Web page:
Still Drawing Outside the Lines, Only Clearer (Part 2)

Earlier this week, I wrote about how Crafty Cora’s representational drawing skills are developing. I was focused on how she is using drawing to record her observations and ideas. As an art educator, I am generally more interested in this work than that which she does on coloring pages, but I’m not opposed to coloring books. I believe they have some value aside from keeping kids occupied, which they can do quite nicely. They provide space to explore color combinations, fine motor development, and can serve as a starting place for more experimental mark-making.

Sometimes Cora and I search online for coloring pages – Peter Pan, sea creatures, or something else she’s into at that moment. Sometimes Cora finds a coloring book in her craft cabinet on her own. This week was it was the latter, focused in a book full of drawings by Eric Carle. (I have to admit this made me feel a teensy weensy bit better than if she were spending time with princesses.)

Cora can’t read yet, so instructions like “Color this cow black and white or brown” were (thankfully) meaningless to her. She approached her work more like a color field painter or tie dye artist. This one is practically an advertisement for Crayola.

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This page became space for storytelling. The dots are gun shots. Still pondering where that came from… likely The Fox and the Hound or some other movie. (Ugh. A topic for another time.)

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I will never advocate art educators using coloring pages in their classrooms. I have heard of this happening and I can’t help but cringe. We have a lot more to offer than xeroxing, a task anyone can do without specialized studio and pedagogical training. But I have no problem with them in principle. It’s hard to deny the authentic energy of these marks or Cora’s focused attention while making them.

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Oh yeah, and she’s staying inside the lines a lot more than before. Not that that matters…at all.

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Still Drawing Outside the Lines, But Getting Clearer

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“That’s daddy, me, and mommy” (from left)

I’ve been following Cora’s mark-making development for almost five years now, nearly three on this blog. Like any academic art educator parent, I muse over pretty much any mark she makes with some intention; from her first experiments with blackberry juice at her highchair and water drenched paintbrushes on the driveway to magic marker tatoos and family portraits. But despite my affection for alternative forms of artmaking, those that stray outside the lines, I’m still a sucker for representational drawing. (Read this post from last year from more this.) I’m not talking about realism, but drawings that demonstrate careful observation and reflection of objects and experiences in our world.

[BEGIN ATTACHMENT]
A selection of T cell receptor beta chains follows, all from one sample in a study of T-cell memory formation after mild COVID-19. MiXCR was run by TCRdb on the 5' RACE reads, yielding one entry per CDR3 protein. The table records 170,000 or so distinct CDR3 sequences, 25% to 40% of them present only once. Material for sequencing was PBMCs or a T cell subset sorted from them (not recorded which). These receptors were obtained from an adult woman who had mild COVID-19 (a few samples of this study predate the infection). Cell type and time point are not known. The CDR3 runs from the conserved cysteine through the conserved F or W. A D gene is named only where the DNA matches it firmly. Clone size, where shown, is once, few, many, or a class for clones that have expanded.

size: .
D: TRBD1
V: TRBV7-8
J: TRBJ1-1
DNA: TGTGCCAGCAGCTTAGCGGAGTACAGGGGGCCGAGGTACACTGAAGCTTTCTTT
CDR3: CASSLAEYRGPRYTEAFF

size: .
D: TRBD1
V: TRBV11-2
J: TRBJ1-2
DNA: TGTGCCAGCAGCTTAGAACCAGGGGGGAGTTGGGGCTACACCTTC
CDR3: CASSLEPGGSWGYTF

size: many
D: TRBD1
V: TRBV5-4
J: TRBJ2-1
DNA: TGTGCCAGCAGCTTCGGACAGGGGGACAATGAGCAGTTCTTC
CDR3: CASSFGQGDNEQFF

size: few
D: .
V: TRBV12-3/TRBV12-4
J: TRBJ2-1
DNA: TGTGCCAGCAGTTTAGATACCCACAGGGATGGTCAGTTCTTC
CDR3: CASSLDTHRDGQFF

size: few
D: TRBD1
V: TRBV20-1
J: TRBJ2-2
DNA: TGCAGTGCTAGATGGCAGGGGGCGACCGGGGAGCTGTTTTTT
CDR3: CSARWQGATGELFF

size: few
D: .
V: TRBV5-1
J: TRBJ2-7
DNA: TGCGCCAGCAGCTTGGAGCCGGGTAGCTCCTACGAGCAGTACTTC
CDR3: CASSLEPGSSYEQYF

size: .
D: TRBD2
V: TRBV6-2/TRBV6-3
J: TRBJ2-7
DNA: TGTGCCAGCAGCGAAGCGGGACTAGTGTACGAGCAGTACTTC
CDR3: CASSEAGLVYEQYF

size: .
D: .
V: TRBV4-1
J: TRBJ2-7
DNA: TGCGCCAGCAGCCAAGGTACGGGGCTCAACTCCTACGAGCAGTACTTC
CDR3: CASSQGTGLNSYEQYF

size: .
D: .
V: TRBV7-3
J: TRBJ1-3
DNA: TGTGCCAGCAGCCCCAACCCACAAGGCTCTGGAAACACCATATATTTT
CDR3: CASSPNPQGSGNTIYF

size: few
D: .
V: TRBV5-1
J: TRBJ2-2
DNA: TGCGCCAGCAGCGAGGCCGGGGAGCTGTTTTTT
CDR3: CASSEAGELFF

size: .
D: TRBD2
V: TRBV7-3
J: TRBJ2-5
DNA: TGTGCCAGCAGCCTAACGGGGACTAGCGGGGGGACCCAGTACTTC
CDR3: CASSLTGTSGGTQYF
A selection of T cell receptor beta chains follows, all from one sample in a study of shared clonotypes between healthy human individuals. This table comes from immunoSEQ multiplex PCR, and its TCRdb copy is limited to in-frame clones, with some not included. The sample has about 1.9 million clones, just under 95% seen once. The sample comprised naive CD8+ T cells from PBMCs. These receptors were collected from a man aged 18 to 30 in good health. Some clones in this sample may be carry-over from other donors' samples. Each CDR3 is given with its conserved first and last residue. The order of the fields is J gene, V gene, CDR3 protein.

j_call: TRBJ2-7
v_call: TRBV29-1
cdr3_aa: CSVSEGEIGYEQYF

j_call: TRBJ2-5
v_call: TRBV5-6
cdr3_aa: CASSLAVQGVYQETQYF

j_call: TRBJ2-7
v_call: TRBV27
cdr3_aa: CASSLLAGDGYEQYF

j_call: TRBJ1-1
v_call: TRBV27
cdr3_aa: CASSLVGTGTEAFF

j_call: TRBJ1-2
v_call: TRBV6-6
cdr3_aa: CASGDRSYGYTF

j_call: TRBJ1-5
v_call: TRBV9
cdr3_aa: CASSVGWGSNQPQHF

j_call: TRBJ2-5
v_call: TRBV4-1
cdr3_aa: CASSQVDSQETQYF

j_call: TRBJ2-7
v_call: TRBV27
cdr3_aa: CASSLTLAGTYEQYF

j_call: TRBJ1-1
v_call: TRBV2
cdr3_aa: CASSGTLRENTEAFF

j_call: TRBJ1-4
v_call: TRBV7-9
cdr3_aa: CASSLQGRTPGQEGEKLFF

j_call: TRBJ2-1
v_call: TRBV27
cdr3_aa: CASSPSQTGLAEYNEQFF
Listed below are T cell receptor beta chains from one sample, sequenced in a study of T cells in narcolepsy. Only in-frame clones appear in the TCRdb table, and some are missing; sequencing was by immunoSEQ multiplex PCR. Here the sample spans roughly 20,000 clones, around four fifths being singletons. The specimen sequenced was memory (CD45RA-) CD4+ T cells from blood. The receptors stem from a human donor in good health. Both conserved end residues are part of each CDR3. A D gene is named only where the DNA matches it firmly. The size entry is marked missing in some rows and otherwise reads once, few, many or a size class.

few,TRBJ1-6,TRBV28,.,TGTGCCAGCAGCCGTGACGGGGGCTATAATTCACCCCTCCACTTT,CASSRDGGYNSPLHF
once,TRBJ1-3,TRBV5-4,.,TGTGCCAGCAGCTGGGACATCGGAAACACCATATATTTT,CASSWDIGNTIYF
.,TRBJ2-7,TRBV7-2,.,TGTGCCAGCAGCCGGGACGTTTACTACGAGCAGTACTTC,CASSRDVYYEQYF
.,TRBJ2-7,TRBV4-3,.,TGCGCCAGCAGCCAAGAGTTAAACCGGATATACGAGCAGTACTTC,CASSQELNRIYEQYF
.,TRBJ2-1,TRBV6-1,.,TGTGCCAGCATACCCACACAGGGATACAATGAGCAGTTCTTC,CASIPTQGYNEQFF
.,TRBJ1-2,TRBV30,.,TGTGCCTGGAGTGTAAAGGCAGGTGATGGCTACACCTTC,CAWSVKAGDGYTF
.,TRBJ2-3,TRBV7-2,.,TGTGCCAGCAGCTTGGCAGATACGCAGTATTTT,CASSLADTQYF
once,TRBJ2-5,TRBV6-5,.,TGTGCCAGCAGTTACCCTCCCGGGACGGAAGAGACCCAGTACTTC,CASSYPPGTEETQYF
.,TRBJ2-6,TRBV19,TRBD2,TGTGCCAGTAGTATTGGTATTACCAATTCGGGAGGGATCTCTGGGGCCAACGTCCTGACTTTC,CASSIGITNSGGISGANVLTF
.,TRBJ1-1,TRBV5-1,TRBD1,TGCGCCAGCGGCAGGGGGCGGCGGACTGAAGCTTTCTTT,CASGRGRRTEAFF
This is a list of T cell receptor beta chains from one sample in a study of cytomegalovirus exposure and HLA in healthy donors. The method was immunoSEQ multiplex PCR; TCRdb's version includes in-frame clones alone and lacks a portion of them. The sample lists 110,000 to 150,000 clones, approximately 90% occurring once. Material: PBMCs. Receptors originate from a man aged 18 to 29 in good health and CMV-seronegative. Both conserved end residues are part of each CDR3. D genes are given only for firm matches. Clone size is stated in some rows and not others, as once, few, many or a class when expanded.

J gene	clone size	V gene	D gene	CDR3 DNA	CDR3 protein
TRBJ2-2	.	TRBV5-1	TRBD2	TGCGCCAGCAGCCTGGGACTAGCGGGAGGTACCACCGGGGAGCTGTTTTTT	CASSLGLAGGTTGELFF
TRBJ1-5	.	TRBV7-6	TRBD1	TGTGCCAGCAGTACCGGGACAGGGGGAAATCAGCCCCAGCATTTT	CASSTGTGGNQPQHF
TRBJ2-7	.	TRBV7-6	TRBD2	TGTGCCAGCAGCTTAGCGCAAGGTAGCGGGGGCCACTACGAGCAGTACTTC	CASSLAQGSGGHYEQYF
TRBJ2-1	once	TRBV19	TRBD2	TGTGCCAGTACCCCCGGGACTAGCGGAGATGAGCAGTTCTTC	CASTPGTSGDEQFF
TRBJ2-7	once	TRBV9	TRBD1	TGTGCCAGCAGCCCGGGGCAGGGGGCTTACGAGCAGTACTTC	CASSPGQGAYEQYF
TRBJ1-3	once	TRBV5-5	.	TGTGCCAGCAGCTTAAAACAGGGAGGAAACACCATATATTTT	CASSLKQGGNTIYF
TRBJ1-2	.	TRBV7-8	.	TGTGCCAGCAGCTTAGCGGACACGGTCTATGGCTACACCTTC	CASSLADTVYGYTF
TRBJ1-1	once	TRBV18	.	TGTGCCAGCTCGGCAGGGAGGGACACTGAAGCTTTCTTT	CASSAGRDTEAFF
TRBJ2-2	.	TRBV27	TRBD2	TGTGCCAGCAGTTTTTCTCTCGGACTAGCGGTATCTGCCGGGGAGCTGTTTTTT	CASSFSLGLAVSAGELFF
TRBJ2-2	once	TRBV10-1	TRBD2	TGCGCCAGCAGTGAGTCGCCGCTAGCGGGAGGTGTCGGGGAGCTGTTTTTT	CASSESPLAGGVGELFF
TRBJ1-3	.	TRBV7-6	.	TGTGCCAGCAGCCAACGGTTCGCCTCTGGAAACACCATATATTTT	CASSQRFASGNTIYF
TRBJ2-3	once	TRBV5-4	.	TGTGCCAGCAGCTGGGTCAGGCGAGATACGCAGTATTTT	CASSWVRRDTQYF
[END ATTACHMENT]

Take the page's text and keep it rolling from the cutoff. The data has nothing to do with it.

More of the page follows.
So it was with great amazement that I watched, and listened, to Cora complete this (5″ x 8″) drawing the other morning.

IMG_20150613_0001“This is what I want for a snack, Mommy,” she declared as she sat on the floor busily drawing. “A carrot!”

“Of course you can have a carrot,” I told her. “But first, can you tell me about the one you are drawing?”

Cora narrated her drawing for me in great detail. The horizontal line was the ground and the little oval under it towards the center of the page was the carrot. She was actively drawing its leaves and then moved on to the squiggly line to its right which is a shark trying to steal the carrot. I’m not sure about the other squiggles (maybe just the shark’s movement), but the dots are definitely raindrops.

I was happy to be there to capture the moment and document it here. I was happy to know that our work at Over the Fence Urban Farm has helped her learn that carrots come from the ground, not the grocery store. I wish more people could appreciate the process of drawing and not be so fixated on the product. This ought to be the case for folks drawing at any age or stage of life. Drawing is a way of thinking, not just a form of making.

This summer, I promised myself I would write a one-page information sheet this summer for the parents who volunteer in Cora’s cooperative pre-school about documentation and children’s learning, an idea that comes from the Reggio Emila approach to early childhood education. Sometimes I take for granted my professional knowledge of learning and development and assume other parents have this knowledge and training as well. But they don’t, and while I LOVE our school, I think it could do more to develop our parents as reflexive volunteers in the classroom, and teacher researchers in their own homes. This will be my contribution.Teaching parents about documentation, which the teacher’s assistant does a fair amount of, will help them better understand and appreciate Ms. N’s work, and enable them to help her when they are in the room.

Cora’s carrot drawing drawing was just the inspiration I needed to get off my duff and get started. Without my documentation of her narration, the drawing would just look like a series of squiggles and dots. It’s a perfect example of how we can all make learning, and creativity, visible with just a few lines of annotation.

Here’s one more from dinner last night. (Never go to a restaurant with kids and without paper and something to draw with, if only a ballpoint pen, which just happens to be one of my favorite media for drawing.)

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“This is a sting turtle. Their bodies are completely red because they are made of hot lava.”

Wow.